Herring, W Joseph / Connor, Kathryn M / Snyder, Ellen / Snavely, Duane B / Zhang, Ying / Hutzelmann, Jill / Matzura-Wolfe, Deborah / Benca, Ruth M / Krystal, Andrew D / Walsh, James K / Lines, Christopher / Roth, Thomas / Michelson, David. ·Merck & Co., Inc., Kenilworth, NJ, USA. william_herring@merck.com. · Merck & Co., Inc., UG 4C-13, PO Box 1000, North Wales, PA, 19454-1099, USA. william_herring@merck.com. · Merck & Co., Inc., Kenilworth, NJ, USA. · Department of Psychiatry and Human Behavior, University of California-Irvine, Irvine, CA, USA. · Department of Psychiatry and Behavioral Sciences, Duke University School of Medicine, Durham, NC, USA. · Sleep Medicine and Research Center, St., Luke's Hospital, St. Louis, MO, USA. · Henry Ford Hospital Sleep Center, Detroit, MI, USA. ·Psychopharmacology (Berl) · Pubmed #28265715.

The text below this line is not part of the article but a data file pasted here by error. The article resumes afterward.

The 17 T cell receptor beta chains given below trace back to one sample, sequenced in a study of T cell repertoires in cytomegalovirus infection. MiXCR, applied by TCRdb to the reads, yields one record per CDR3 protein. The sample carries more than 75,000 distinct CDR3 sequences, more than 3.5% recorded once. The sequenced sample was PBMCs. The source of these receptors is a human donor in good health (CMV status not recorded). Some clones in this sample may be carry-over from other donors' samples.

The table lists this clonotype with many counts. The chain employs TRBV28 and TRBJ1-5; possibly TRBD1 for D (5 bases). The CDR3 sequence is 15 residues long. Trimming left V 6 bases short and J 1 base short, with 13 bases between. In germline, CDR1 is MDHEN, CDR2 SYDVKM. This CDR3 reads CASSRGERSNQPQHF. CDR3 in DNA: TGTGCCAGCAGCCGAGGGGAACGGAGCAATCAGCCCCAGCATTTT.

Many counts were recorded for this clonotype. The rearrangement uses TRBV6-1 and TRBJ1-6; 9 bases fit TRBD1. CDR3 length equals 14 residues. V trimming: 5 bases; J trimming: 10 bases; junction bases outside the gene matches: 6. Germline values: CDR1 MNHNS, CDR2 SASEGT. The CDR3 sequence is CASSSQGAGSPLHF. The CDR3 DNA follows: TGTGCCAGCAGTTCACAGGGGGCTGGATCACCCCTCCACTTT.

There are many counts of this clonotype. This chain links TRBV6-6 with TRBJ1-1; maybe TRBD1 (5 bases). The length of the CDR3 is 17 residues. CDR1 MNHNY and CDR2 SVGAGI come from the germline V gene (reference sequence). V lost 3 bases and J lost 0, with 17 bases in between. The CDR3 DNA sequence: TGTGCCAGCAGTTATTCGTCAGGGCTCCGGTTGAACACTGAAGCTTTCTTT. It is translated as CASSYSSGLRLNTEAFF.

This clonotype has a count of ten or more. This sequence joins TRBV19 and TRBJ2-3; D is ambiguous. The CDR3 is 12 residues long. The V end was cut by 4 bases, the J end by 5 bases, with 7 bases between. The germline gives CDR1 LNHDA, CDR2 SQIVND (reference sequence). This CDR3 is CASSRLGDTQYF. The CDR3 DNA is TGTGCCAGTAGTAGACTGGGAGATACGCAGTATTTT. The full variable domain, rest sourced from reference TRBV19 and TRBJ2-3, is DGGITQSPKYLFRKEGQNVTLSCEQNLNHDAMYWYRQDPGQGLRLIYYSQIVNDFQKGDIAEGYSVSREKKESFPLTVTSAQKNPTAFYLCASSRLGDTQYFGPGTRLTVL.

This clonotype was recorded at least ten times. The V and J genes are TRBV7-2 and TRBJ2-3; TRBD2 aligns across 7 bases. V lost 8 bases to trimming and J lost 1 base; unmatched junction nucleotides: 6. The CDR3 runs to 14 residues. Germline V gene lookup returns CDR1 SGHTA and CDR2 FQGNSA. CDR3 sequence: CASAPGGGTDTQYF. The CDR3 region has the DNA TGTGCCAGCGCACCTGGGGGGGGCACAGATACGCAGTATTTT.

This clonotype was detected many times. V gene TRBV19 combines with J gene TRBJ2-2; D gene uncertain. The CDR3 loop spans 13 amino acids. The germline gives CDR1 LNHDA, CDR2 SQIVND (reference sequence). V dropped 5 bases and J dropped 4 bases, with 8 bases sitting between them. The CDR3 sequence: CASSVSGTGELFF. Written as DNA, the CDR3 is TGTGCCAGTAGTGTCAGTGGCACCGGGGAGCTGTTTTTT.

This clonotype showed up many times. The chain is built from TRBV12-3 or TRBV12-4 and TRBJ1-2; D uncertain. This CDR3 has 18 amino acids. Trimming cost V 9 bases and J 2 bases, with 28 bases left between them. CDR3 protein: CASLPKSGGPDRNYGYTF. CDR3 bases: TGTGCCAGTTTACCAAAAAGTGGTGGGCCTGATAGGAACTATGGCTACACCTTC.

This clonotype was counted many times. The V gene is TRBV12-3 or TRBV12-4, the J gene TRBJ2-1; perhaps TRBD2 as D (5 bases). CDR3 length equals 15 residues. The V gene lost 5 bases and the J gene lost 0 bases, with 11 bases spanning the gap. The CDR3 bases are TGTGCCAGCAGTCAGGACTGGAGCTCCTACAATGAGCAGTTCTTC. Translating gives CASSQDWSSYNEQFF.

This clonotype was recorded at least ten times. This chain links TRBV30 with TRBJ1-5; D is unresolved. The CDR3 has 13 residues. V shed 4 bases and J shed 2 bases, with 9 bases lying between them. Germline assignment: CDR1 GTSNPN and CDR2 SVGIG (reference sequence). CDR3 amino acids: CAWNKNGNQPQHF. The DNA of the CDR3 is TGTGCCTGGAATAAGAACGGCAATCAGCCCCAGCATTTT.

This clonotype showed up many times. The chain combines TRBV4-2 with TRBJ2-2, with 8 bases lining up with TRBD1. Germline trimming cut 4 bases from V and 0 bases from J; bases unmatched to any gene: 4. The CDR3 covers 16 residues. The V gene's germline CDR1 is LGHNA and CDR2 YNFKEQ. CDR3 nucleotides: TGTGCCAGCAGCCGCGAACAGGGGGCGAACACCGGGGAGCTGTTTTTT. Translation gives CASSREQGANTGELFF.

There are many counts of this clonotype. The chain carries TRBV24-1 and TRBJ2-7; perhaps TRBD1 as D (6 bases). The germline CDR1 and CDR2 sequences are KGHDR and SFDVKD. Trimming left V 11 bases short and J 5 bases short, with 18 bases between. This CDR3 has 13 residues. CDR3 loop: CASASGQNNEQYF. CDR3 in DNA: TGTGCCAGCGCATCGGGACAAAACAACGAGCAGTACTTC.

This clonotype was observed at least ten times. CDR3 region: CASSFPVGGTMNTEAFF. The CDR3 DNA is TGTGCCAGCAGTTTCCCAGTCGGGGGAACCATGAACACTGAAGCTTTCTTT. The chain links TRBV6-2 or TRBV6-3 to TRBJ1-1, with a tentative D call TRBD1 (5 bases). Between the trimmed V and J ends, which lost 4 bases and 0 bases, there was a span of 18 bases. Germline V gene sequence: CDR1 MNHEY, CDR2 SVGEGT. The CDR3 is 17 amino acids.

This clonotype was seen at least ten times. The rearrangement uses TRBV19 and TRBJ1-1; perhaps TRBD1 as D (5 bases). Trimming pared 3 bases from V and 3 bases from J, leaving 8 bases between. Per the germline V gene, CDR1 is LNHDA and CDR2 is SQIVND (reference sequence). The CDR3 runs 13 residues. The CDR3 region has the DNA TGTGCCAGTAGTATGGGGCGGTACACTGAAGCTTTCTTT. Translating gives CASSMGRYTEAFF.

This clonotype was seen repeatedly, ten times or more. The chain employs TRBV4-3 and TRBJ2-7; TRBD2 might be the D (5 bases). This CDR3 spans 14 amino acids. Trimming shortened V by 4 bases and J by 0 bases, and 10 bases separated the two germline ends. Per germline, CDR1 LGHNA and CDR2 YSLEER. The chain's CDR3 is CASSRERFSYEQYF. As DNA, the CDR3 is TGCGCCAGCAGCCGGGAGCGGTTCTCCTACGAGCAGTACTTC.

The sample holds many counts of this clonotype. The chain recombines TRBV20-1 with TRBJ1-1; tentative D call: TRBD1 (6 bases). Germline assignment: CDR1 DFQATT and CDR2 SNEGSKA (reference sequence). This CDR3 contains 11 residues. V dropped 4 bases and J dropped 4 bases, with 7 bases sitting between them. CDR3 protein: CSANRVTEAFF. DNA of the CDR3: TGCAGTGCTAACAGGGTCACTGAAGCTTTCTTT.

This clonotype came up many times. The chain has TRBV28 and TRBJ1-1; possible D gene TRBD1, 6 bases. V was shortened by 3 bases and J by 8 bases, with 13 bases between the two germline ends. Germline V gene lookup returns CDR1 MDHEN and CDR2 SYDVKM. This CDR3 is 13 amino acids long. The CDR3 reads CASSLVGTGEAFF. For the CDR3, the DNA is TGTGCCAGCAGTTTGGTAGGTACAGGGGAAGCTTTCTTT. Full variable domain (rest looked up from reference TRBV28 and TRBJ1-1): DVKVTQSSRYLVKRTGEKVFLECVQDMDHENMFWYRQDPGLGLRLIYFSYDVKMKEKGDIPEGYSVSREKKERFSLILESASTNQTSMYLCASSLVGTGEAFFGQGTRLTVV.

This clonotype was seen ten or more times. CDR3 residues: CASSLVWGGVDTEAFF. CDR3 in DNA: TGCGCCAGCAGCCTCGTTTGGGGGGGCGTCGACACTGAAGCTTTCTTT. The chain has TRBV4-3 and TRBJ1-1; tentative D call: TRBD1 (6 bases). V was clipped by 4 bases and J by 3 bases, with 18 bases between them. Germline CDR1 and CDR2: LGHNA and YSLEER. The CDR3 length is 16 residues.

ABSTRACT: RATIONALE: Sex-related differences in the clinical profiles of some insomnia medications have been previously reported. OBJECTIVE: To evaluate the clinical profile of suvorexant, a novel orexin receptor antagonist approved for treating insomnia at doses up to 20 mg, by sex subgroups. METHODS: Efficacy analyses by sex were based on pooled data from two similar phase 3, randomized, double-blind, placebo-controlled, 3-month trials in elderly (≥65 years) and non-elderly (18-64 years) insomnia patients. Two age-adjusted (non-elderly/elderly) dose regimes of 40/30 and 20/15 mg were evaluated, with fewer patients assigned to 20/15 mg. Efficacy was assessed by patient-reported outcomes (N = 1264 women, 707 men) and by polysomnography endpoints in ~75% of patients. Safety analyses by sex (N = 1744 women, 1065 men) included pooled data from the two 3-month trials plus 3-month data from a safety trial of 40/30 mg. RESULTS: The sex subgroup efficacy analyses mirrored the improvements seen for suvorexant 40/30 and 20/15 mg over placebo on patient-reported outcomes and polysomnography sleep maintenance and onset endpoints in the primary analyses; 95% CIs excluded zero in favor of suvorexant for most endpoints in both sexes, and similar efficacy was observed between sexes (95% CIs overlapped). Suvorexant was well-tolerated in women and men, although women in all treatment groups (including placebo) reported more adverse events than men. The most frequent adverse event was somnolence (women: 11.1% for 40/30 mg, 8.5% for 20/15 mg, 2.3% for placebo; men: 10.1% for 40/30 mg, 3.4% for 20/15 mg, 4.2% for placebo). CONCLUSION: Suvorexant was generally effective and well-tolerated in both women and men with insomnia. ClinicalTrials.gov trial registration numbers: NCT01097616, NCT01097629, NCT01021813.